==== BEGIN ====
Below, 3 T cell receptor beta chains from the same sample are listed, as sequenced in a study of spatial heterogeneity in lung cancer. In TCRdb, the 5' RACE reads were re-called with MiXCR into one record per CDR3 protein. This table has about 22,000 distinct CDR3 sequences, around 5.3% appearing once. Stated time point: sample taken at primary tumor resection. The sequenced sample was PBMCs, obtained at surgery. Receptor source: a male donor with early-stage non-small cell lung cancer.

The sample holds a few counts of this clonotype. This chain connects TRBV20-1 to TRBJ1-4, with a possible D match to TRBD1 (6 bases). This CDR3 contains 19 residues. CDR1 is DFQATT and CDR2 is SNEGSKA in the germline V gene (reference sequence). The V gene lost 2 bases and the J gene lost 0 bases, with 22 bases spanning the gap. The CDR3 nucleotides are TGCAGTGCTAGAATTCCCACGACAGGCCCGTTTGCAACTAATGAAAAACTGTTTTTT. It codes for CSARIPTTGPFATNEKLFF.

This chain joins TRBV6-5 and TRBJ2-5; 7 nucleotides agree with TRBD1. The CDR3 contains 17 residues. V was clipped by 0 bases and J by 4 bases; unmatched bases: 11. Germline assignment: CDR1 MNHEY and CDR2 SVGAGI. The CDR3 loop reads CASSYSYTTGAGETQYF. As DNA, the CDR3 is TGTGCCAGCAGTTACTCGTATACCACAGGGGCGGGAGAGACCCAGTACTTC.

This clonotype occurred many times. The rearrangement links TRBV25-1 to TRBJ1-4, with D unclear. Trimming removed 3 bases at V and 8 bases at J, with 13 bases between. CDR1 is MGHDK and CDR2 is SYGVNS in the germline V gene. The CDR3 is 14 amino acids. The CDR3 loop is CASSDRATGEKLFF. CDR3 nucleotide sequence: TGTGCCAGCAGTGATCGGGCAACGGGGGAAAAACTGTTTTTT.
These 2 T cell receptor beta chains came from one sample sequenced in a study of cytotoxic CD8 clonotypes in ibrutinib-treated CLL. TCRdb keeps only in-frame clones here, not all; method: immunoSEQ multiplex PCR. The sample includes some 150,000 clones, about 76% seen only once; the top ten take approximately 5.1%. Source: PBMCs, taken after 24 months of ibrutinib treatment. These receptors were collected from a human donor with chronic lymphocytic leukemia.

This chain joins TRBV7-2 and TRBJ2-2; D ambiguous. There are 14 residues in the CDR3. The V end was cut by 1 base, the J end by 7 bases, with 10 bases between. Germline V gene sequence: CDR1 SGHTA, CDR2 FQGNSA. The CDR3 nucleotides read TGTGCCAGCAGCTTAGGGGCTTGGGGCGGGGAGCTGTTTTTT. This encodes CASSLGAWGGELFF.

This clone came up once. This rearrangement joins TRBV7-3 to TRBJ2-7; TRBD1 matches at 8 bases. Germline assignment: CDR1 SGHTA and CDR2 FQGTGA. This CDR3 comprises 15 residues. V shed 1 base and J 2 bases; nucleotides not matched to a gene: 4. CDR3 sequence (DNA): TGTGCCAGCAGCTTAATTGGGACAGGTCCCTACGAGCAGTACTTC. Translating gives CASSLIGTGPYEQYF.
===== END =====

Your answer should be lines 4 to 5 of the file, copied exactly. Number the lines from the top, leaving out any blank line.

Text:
This clonotype occurred many times. The rearrangement links TRBV25-1 to TRBJ1-4, with D unclear. Trimming removed 3 bases at V and 8 bases at J, with 13 bases between. CDR1 is MGHDK and CDR2 is SYGVNS in the germline V gene. The CDR3 is 14 amino acids. The CDR3 loop is CASSDRATGEKLFF. CDR3 nucleotide sequence: TGTGCCAGCAGTGATCGGGCAACGGGGGAAAAACTGTTTTTT.
These 2 T cell receptor beta chains came from one sample sequenced in a study of cytotoxic CD8 clonotypes in ibrutinib-treated CLL. TCRdb keeps only in-frame clones here, not all; method: immunoSEQ multiplex PCR. The sample includes some 150,000 clones, about 76% seen only once; the top ten take approximately 5.1%. Source: PBMCs, taken after 24 months of ibrutinib treatment. These receptors were collected from a human donor with chronic lymphocytic leukemia.